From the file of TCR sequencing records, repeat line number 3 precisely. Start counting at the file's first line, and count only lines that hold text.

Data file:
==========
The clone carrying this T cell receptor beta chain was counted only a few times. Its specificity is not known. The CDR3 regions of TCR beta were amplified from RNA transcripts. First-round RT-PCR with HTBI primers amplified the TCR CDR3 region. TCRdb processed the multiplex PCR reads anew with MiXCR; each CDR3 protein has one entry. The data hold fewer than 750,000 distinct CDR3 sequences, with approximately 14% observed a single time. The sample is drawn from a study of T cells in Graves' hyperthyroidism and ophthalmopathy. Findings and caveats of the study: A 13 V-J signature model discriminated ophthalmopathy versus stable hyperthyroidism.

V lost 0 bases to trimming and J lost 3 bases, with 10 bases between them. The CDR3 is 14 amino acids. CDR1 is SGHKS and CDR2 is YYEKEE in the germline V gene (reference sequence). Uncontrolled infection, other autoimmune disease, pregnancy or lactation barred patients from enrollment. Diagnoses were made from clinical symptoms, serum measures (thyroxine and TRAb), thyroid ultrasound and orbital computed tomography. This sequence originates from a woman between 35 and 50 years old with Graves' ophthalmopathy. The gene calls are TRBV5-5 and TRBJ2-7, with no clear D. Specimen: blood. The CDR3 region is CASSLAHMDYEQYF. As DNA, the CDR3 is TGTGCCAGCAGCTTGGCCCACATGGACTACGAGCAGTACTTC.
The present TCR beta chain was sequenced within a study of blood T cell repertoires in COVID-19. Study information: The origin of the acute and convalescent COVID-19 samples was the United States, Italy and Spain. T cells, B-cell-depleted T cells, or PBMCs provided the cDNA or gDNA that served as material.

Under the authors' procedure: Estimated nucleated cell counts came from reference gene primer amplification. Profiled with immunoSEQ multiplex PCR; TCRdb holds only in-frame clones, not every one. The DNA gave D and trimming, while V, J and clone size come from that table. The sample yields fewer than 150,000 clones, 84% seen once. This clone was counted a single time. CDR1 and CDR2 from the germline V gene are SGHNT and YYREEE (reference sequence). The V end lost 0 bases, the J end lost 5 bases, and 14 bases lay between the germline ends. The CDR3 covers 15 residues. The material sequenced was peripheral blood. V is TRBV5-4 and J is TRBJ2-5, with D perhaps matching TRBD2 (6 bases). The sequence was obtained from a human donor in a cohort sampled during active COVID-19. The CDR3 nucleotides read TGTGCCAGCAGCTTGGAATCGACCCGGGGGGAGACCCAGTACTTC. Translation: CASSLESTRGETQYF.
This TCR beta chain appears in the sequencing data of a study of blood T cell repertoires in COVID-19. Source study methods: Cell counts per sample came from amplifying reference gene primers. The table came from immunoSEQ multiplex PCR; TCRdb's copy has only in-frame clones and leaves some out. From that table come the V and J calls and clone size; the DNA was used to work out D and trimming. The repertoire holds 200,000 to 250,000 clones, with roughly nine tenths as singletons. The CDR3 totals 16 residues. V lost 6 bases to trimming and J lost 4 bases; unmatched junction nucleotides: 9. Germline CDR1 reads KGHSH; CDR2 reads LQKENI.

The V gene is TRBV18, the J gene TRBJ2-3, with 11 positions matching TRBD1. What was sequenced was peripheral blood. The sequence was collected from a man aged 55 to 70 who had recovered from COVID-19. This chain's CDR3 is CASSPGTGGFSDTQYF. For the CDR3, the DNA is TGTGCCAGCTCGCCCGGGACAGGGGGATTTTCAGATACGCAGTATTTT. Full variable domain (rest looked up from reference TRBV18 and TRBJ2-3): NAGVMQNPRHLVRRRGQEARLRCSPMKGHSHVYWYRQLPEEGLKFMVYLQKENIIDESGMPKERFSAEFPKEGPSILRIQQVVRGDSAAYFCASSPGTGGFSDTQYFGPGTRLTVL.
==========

The present TCR beta chain was sequenced within a study of blood T cell repertoires in COVID-19. Study information: The origin of the acute and convalescent COVID-19 samples was the United States, Italy and Spain. T cells, B-cell-depleted T cells, or PBMCs provided the cDNA or gDNA that served as material.